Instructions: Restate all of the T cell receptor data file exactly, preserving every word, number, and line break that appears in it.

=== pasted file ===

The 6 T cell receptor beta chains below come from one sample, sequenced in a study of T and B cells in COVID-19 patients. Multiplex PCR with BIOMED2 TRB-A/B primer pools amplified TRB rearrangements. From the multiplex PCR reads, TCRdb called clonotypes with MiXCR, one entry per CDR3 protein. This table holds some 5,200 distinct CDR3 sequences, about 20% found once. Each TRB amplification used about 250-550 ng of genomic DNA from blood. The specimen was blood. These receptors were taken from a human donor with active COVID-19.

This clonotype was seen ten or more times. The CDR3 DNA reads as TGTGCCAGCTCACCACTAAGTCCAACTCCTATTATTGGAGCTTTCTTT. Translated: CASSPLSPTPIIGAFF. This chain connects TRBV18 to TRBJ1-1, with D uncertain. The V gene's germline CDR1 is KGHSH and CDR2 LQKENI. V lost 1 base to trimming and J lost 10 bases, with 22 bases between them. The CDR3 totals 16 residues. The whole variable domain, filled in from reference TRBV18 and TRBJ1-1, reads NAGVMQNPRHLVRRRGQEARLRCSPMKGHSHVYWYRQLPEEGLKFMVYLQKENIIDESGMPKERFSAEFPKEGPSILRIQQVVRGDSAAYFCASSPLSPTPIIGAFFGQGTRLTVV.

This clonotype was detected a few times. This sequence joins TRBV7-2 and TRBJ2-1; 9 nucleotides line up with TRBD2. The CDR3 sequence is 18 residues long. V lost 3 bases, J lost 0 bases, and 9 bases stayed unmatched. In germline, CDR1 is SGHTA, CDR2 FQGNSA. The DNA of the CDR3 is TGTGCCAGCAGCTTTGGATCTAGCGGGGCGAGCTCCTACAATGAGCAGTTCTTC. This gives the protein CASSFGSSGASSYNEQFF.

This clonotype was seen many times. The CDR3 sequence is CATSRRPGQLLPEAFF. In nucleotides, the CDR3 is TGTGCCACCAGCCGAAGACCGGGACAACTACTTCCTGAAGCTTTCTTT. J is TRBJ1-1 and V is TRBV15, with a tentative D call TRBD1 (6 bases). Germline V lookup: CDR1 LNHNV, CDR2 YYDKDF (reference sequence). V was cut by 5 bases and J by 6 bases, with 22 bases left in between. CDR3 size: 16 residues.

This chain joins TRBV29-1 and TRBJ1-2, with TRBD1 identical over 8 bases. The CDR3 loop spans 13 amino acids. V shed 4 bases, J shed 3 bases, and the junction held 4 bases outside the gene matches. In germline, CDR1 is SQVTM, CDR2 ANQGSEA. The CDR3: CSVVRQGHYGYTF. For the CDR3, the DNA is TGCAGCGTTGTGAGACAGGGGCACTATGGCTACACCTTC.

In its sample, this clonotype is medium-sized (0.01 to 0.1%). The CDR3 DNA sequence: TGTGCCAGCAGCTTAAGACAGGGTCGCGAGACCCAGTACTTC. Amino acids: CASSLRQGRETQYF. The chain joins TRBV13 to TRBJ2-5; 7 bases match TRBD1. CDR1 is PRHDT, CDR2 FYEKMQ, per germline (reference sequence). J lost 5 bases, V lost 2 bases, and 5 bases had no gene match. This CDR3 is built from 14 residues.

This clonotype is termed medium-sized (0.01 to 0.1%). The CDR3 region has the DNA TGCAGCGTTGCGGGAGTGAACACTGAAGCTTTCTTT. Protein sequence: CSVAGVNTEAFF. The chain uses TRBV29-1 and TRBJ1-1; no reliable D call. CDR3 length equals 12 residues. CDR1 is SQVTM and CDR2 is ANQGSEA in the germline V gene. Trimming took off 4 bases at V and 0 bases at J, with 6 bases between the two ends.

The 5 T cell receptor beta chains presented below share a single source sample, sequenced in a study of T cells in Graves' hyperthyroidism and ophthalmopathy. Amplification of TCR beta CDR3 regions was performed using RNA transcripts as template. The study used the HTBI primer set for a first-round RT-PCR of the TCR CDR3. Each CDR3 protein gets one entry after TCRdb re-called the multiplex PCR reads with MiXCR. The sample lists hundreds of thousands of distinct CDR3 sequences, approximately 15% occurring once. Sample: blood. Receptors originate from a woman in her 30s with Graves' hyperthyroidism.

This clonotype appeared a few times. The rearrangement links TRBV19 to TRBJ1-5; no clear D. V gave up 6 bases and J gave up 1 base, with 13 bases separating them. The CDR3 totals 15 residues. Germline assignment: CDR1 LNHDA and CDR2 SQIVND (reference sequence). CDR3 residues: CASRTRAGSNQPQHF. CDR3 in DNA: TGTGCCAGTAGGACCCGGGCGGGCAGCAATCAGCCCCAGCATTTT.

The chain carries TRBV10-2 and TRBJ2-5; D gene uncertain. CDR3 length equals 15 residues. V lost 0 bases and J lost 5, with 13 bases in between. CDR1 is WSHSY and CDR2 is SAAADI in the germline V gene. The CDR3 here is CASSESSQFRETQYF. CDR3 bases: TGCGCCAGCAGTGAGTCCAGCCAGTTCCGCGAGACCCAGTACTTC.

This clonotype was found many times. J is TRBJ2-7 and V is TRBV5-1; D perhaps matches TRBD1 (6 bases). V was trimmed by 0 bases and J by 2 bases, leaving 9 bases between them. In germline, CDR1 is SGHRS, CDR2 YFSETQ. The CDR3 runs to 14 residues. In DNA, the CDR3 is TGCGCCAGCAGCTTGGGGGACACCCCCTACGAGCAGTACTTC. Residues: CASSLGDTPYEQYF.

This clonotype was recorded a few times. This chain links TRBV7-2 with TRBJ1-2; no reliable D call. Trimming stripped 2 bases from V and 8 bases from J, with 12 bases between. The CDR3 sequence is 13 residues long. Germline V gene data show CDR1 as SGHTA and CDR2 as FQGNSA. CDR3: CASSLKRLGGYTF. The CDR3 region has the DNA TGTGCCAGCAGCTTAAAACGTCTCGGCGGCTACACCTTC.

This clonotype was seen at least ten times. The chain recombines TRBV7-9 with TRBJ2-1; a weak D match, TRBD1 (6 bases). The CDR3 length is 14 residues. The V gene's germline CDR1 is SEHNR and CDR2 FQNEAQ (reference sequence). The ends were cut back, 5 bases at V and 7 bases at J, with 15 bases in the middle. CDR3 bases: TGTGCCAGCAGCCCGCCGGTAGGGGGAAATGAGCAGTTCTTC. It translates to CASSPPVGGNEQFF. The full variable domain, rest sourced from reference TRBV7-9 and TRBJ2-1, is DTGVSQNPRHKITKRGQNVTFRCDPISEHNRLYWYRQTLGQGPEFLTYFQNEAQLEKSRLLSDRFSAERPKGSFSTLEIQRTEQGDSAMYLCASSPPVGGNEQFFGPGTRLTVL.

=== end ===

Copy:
The 6 T cell receptor beta chains below come from one sample, sequenced in a study of T and B cells in COVID-19 patients. Multiplex PCR with BIOMED2 TRB-A/B primer pools amplified TRB rearrangements. From the multiplex PCR reads, TCRdb called clonotypes with MiXCR, one entry per CDR3 protein. This table holds some 5,200 distinct CDR3 sequences, about 20% found once. Each TRB amplification used about 250-550 ng of genomic DNA from blood. The specimen was blood. These receptors were taken from a human donor with active COVID-19.

This clonotype was seen ten or more times. The CDR3 DNA reads as TGTGCCAGCTCACCACTAAGTCCAACTCCTATTATTGGAGCTTTCTTT. Translated: CASSPLSPTPIIGAFF. This chain connects TRBV18 to TRBJ1-1, with D uncertain. The V gene's germline CDR1 is KGHSH and CDR2 LQKENI. V lost 1 base to trimming and J lost 10 bases, with 22 bases between them. The CDR3 totals 16 residues. The whole variable domain, filled in from reference TRBV18 and TRBJ1-1, reads NAGVMQNPRHLVRRRGQEARLRCSPMKGHSHVYWYRQLPEEGLKFMVYLQKENIIDESGMPKERFSAEFPKEGPSILRIQQVVRGDSAAYFCASSPLSPTPIIGAFFGQGTRLTVV.

This clonotype was detected a few times. This sequence joins TRBV7-2 and TRBJ2-1; 9 nucleotides line up with TRBD2. The CDR3 sequence is 18 residues long. V lost 3 bases, J lost 0 bases, and 9 bases stayed unmatched. In germline, CDR1 is SGHTA, CDR2 FQGNSA. The DNA of the CDR3 is TGTGCCAGCAGCTTTGGATCTAGCGGGGCGAGCTCCTACAATGAGCAGTTCTTC. This gives the protein CASSFGSSGASSYNEQFF.

This clonotype was seen many times. The CDR3 sequence is CATSRRPGQLLPEAFF. In nucleotides, the CDR3 is TGTGCCACCAGCCGAAGACCGGGACAACTACTTCCTGAAGCTTTCTTT. J is TRBJ1-1 and V is TRBV15, with a tentative D call TRBD1 (6 bases). Germline V lookup: CDR1 LNHNV, CDR2 YYDKDF (reference sequence). V was cut by 5 bases and J by 6 bases, with 22 bases left in between. CDR3 size: 16 residues.

This chain joins TRBV29-1 and TRBJ1-2, with TRBD1 identical over 8 bases. The CDR3 loop spans 13 amino acids. V shed 4 bases, J shed 3 bases, and the junction held 4 bases outside the gene matches. In germline, CDR1 is SQVTM, CDR2 ANQGSEA. The CDR3: CSVVRQGHYGYTF. For the CDR3, the DNA is TGCAGCGTTGTGAGACAGGGGCACTATGGCTACACCTTC.

In its sample, this clonotype is medium-sized (0.01 to 0.1%). The CDR3 DNA sequence: TGTGCCAGCAGCTTAAGACAGGGTCGCGAGACCCAGTACTTC. Amino acids: CASSLRQGRETQYF. The chain joins TRBV13 to TRBJ2-5; 7 bases match TRBD1. CDR1 is PRHDT, CDR2 FYEKMQ, per germline (reference sequence). J lost 5 bases, V lost 2 bases, and 5 bases had no gene match. This CDR3 is built from 14 residues.

This clonotype is termed medium-sized (0.01 to 0.1%). The CDR3 region has the DNA TGCAGCGTTGCGGGAGTGAACACTGAAGCTTTCTTT. Protein sequence: CSVAGVNTEAFF. The chain uses TRBV29-1 and TRBJ1-1; no reliable D call. CDR3 length equals 12 residues. CDR1 is SQVTM and CDR2 is ANQGSEA in the germline V gene. Trimming took off 4 bases at V and 0 bases at J, with 6 bases between the two ends.

The 5 T cell receptor beta chains presented below share a single source sample, sequenced in a study of T cells in Graves' hyperthyroidism and ophthalmopathy. Amplification of TCR beta CDR3 regions was performed using RNA transcripts as template. The study used the HTBI primer set for a first-round RT-PCR of the TCR CDR3. Each CDR3 protein gets one entry after TCRdb re-called the multiplex PCR reads with MiXCR. The sample lists hundreds of thousands of distinct CDR3 sequences, approximately 15% occurring once. Sample: blood. Receptors originate from a woman in her 30s with Graves' hyperthyroidism.

This clonotype appeared a few times. The rearrangement links TRBV19 to TRBJ1-5; no clear D. V gave up 6 bases and J gave up 1 base, with 13 bases separating them. The CDR3 totals 15 residues. Germline assignment: CDR1 LNHDA and CDR2 SQIVND (reference sequence). CDR3 residues: CASRTRAGSNQPQHF. CDR3 in DNA: TGTGCCAGTAGGACCCGGGCGGGCAGCAATCAGCCCCAGCATTTT.

The chain carries TRBV10-2 and TRBJ2-5; D gene uncertain. CDR3 length equals 15 residues. V lost 0 bases and J lost 5, with 13 bases in between. CDR1 is WSHSY and CDR2 is SAAADI in the germline V gene. The CDR3 here is CASSESSQFRETQYF. CDR3 bases: TGCGCCAGCAGTGAGTCCAGCCAGTTCCGCGAGACCCAGTACTTC.

This clonotype was found many times. J is TRBJ2-7 and V is TRBV5-1; D perhaps matches TRBD1 (6 bases). V was trimmed by 0 bases and J by 2 bases, leaving 9 bases between them. In germline, CDR1 is SGHRS, CDR2 YFSETQ. The CDR3 runs to 14 residues. In DNA, the CDR3 is TGCGCCAGCAGCTTGGGGGACACCCCCTACGAGCAGTACTTC. Residues: CASSLGDTPYEQYF.

This clonotype was recorded a few times. This chain links TRBV7-2 with TRBJ1-2; no reliable D call. Trimming stripped 2 bases from V and 8 bases from J, with 12 bases between. The CDR3 sequence is 13 residues long. Germline V gene data show CDR1 as SGHTA and CDR2 as FQGNSA. CDR3: CASSLKRLGGYTF. The CDR3 region has the DNA TGTGCCAGCAGCTTAAAACGTCTCGGCGGCTACACCTTC.

This clonotype was seen at least ten times. The chain recombines TRBV7-9 with TRBJ2-1; a weak D match, TRBD1 (6 bases). The CDR3 length is 14 residues. The V gene's germline CDR1 is SEHNR and CDR2 FQNEAQ (reference sequence). The ends were cut back, 5 bases at V and 7 bases at J, with 15 bases in the middle. CDR3 bases: TGTGCCAGCAGCCCGCCGGTAGGGGGAAATGAGCAGTTCTTC. It translates to CASSPPVGGNEQFF. The full variable domain, rest sourced from reference TRBV7-9 and TRBJ2-1, is DTGVSQNPRHKITKRGQNVTFRCDPISEHNRLYWYRQTLGQGPEFLTYFQNEAQLEKSRLLSDRFSAERPKGSFSTLEIQRTEQGDSAMYLCASSPPVGGNEQFFGPGTRLTVL.